Months had gone by from the drafting of a training schedule and I blew past its estimated written run date. After that point I never really locked down on the actual run date, but I was pressed. Ideally I’d put in a few more “long” runs to build up. All I had done were 1-1.5 hr Z2 runs during work lunch breaks. Plus, I would have to get the run done while my lovely and pregnant wife capable of driving from city to city meeting me at specific areas along the run. I never really locked down a run date. Life did it for me and I realized it 1-2 weeks before the run. I know. That’s plenty of time to up my miles and taper. 🙂 I wasn’t worried. My confidence was high and my body wasn’t beaten up from over-training.
What: 40 mile solo run.
When: Aug 31, 2013. After turning 40 yrs old.
Why: A cool challenge to do 40 miles for turning 40. Heard a guy do it the year before and it stuck to me as a goal. Seemed like a totally do-able goal. Just do a 50k and add 8 more miles to challenge myself. Plus a bonus of seeing what I’m capable of on an fat-adapted NSNG approach.
Another reason to do it is to celebrate my youth at 40.
Where: From home and head north along the Iron Horse Trail several cities up and back.
Who: Me, and crew of my 7 months pregnant wife and 5 yr old son.
How: Trained whenever I could. Had set a training plan based on a 50k training schedule, but it never panned out. So got what I could get as far as run days, which usually ended up being 1-1.5 hr lunch runs 1,2, sometimes 3 times a week and no real long weekend run. The longest training run was maybe 12 miles.
I figured my body and mind knows how to get to 32 miles already. Or as Vinnie Tortorich would say my “cells need to learn how to get there”. The real run would happen after mile 32.
Body and nutrition: Trained to be fat-adapted for about a year. Eleven pounds lighter than the year before.
What I carried:
- 1- 24 oz mixture (plain Generation UCAN, 1 tsp coconut oil, 1 tsp Jarrow plain whey protein, water, and ice)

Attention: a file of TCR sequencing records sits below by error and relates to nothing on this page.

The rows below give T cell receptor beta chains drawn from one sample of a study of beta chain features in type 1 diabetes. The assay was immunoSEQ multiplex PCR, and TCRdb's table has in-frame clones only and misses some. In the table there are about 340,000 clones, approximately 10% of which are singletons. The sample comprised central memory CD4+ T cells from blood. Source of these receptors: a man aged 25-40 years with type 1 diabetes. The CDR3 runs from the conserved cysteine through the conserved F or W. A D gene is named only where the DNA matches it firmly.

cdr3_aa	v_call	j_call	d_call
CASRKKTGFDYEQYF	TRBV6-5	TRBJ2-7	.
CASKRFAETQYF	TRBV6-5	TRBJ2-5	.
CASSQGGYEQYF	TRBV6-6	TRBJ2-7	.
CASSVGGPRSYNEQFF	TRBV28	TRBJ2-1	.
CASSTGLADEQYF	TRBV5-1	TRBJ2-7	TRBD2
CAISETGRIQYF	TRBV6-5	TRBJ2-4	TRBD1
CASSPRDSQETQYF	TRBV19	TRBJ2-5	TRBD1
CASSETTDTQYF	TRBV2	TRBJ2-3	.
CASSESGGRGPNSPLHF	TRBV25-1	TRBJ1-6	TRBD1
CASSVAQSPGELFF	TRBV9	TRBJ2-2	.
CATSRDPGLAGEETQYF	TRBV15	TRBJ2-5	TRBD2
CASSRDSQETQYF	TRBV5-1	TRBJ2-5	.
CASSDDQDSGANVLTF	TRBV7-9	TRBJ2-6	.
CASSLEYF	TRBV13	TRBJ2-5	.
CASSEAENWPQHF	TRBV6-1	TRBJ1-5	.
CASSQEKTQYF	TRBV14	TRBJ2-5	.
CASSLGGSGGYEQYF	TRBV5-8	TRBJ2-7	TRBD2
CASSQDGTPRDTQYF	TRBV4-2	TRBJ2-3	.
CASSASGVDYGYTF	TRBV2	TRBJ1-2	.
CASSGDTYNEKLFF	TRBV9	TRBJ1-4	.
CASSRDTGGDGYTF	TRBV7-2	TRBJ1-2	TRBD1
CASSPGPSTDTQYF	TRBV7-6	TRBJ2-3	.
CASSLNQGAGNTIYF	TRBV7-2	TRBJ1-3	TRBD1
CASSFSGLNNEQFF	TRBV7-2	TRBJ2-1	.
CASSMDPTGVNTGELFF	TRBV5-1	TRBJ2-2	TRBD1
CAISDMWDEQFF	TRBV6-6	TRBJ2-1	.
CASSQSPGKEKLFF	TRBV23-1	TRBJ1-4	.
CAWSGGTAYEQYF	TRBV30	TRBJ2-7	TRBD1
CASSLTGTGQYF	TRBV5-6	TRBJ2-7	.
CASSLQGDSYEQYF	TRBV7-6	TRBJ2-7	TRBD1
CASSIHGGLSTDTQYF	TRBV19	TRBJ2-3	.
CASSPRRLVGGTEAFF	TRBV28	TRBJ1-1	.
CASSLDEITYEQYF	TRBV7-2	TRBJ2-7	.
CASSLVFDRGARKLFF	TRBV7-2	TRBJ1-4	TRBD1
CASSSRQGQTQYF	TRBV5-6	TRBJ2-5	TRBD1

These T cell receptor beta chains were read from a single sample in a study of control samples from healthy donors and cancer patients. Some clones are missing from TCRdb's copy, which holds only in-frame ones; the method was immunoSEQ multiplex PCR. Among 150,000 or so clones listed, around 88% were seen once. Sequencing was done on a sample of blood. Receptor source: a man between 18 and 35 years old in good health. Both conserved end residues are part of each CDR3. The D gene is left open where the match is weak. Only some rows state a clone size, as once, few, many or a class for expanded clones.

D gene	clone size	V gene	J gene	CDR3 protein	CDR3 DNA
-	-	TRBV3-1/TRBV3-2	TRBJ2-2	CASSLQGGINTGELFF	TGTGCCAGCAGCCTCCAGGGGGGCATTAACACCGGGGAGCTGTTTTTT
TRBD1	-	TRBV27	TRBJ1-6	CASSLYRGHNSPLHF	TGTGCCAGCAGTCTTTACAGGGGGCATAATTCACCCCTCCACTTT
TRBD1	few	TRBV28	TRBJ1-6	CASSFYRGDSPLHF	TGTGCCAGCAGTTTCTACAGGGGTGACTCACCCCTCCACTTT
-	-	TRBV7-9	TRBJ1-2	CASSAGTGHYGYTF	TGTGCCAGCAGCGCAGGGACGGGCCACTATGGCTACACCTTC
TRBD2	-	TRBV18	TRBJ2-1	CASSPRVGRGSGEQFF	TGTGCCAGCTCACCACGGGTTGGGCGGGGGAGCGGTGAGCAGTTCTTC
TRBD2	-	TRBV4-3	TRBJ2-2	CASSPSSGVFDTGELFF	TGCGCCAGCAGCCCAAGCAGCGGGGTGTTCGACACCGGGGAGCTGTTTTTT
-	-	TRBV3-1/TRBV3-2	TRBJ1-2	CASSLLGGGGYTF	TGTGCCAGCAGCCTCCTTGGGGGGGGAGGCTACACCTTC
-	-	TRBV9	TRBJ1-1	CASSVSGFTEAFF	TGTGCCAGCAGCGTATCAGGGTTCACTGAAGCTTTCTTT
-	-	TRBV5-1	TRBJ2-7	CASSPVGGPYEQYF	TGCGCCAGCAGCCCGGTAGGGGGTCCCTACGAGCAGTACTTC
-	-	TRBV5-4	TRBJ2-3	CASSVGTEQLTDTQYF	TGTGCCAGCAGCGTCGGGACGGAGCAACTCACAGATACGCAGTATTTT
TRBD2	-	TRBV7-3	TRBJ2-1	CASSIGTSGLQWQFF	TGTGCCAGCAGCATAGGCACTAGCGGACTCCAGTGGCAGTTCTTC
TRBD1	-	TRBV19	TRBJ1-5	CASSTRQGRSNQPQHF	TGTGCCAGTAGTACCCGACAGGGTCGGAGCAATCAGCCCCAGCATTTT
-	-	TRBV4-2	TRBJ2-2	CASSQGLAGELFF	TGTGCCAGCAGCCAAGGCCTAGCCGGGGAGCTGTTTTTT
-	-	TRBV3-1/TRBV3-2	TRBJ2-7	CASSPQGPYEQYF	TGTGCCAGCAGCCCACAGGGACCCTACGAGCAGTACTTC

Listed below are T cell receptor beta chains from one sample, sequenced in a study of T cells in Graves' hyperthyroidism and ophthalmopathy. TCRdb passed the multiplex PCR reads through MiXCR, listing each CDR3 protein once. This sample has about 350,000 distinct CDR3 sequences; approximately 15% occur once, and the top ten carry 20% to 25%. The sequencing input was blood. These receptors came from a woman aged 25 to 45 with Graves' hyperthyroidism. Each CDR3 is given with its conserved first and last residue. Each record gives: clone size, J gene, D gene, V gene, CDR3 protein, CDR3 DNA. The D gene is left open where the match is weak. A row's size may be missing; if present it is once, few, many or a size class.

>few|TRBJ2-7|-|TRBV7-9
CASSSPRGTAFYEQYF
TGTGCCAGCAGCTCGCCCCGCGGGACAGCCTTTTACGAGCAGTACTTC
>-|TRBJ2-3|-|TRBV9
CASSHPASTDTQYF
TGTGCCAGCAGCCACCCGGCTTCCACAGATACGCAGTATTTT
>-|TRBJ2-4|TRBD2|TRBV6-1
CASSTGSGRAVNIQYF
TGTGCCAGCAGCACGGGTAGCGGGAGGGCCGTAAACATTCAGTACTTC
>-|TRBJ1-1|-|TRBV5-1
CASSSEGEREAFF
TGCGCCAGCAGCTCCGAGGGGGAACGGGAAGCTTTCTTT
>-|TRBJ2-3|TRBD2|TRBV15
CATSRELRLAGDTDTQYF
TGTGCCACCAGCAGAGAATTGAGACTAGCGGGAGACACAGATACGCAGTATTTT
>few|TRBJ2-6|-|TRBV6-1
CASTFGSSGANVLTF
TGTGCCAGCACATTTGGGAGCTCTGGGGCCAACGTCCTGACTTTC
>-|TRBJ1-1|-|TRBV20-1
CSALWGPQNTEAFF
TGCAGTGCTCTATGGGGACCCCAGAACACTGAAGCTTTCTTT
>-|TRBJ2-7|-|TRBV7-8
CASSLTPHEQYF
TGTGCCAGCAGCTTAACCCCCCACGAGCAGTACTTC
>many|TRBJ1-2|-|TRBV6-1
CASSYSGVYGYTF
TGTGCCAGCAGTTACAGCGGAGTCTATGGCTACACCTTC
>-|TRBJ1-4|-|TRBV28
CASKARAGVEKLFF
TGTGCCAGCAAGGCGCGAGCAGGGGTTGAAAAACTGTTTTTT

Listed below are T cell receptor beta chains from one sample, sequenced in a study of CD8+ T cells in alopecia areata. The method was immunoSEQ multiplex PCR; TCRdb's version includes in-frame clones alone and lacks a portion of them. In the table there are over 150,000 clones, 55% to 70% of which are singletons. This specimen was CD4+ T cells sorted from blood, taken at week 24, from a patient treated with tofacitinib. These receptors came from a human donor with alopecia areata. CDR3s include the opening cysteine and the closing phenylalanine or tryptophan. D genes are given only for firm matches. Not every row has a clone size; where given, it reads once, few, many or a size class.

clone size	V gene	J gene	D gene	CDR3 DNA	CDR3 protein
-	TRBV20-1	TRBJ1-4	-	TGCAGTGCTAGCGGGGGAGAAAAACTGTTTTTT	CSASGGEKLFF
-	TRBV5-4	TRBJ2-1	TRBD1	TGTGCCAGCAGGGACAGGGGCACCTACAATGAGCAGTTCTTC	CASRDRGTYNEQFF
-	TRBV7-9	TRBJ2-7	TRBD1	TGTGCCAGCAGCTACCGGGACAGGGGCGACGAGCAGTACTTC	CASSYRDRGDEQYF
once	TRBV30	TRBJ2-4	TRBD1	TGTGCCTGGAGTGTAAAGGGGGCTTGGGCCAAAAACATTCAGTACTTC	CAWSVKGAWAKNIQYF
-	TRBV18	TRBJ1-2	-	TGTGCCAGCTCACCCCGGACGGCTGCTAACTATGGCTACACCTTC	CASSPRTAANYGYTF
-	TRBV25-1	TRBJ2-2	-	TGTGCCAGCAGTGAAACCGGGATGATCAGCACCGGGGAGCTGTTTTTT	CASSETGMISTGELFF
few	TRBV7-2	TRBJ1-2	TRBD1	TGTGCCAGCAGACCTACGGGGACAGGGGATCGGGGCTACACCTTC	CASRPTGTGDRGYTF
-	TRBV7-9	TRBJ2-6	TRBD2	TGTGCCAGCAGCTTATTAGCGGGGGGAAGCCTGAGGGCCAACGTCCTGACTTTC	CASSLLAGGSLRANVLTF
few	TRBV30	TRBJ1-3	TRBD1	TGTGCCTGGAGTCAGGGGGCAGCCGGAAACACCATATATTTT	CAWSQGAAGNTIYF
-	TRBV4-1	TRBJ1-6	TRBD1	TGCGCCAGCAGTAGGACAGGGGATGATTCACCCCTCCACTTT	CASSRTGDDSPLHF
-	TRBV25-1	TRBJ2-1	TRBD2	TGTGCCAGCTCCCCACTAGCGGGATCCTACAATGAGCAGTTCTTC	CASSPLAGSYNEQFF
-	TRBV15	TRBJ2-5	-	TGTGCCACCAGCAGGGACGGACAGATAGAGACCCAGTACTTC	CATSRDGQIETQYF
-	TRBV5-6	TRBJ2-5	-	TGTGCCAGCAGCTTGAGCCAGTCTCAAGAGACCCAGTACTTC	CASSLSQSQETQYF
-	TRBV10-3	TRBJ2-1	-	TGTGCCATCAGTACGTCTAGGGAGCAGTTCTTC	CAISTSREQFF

- 1 snack zip bag of raw almonds
- 70 oz water in a Nathan’s Hydrapak
- 1 package of fruit flavored TicTacs
- Salt Sticks in a Nuun bottle.
What was waiting for me in a cooler and van:
- 1- 24 oz mixture (plain Generation UCAN, 1 tsp coconut oil, 1 tsp Jarrow plain whey protein, water, and ice).
- Jar of almond stuffed Spanish olives (Safeway brand).
- 4 frozen plastic bottles of water.
- 1 gallon bottle of water.
Fueling strategy and what was actually consumed:
The strategy was to use fat and UCAN and to consume them when I felt I needed the energy. I would only drink water when I felt thirsty. I would take in salt sticks if it got too hot or if I found myself taking in a lot of fluid. A tic-tac as an experiment it case I was really in a funk and needed some sort of sugar to trickle.
Here’s what actually went down:
- Coffee with heavy cream (pre-run/breakfast).
- 36 oz of Generation UCAN mixture.
- 25-30 raw almonds.
- 6 almond stuffed Spanish olives.
- Salt sticks.
- 1 orange flavored tic tac pill.
- 70-100 oz water.
- Half a short Starbucks black coffee (4 oz) after mile 33.
Comparison to a sugar strategy,for this distance would have been consisting of gels and sports-drink of about:
- Bagel with peanut butter
- 15 Hammer Gels
- 118 oz of Heed
40 miler notes:
At 7.83 miles Danville
Miles to six almonds.
At mile 8. Warmed up and ready for a 50k.
In 10.2 miles and I’ve only had almonds and one sip of UCAN mix..
11.09 miles I’m feeling a little high.
Mile 14 I took the seconds sip of you can.
Watch my footing at mile 14.16 almost tripped.
Mile 15.2 after two salt sticks.
Mile 16.78 near the got swiped by a cyclist zipping by my left from the rear.
Mile 17.5 met up with the family and had to Olive’s with almonds.
Mile 19 I got to Treat Boulevard bridge and I took my third swig of Ucan.
At mile 20 took another swig of UCAN mixture.
Mile 20.5 I had UCAN mixture.
Mile 25.67 miles stumbled and nearly fell.
Tried trickle sugar (1 tic tac) 32.7 miles.
Mile 33 GPS watch died. Slipped into an aid station Starbucks.
After Starbucks, switched to iPhone GPS. Switched on some tunes.
Met up with family at Central Park.
Sore outside my left foot at the base of my small toe noticed sometime after mile 30 and general sore feet. No blisters. No black toenail. Did develop some forehead acne from the heat, sweat, and visor.
1 and 2 days post run felt a little sore in the morning in the legs, but usual loosened up as the morning carried on an I got coffee in me. Generally felt healthy and fine.
I started and ended the run at 144lbs.
I noticed after a week, I was down 5 lbs in weight. Not sure why. Perhaps it took a week to reduce any sort of inflammation in my body and release any excess fluid it may have kept?
Thoughts & what I’ve learned:
Felt this run was not that big of an accomplishment as I thought. It could be I only feel this way because it was not a battle with my nutrition or body. My body held up and if it weren’t for being fat adapted I would have come apart.
If I was able to switch shoes after mile 30 or at least loosened up the lacing a bit , my feet would not have hurt as much towards the end.
Despite my sore feet, I felt I finished stronger .
Thanks to following supporters and inspirations.
- My crew: wife and son (Zee & Kaleo)
- My trainer and friend: Vinnie
Podcasts and Facebook groups:
- America’s Angriest Trainer Podcast
- Vinnie Tortorich’s No Sugars No Grains Facebook group
- Endurance Planet Podcast: Ask the Ultrarunner, Ask the Coaches, & Sports Nutrition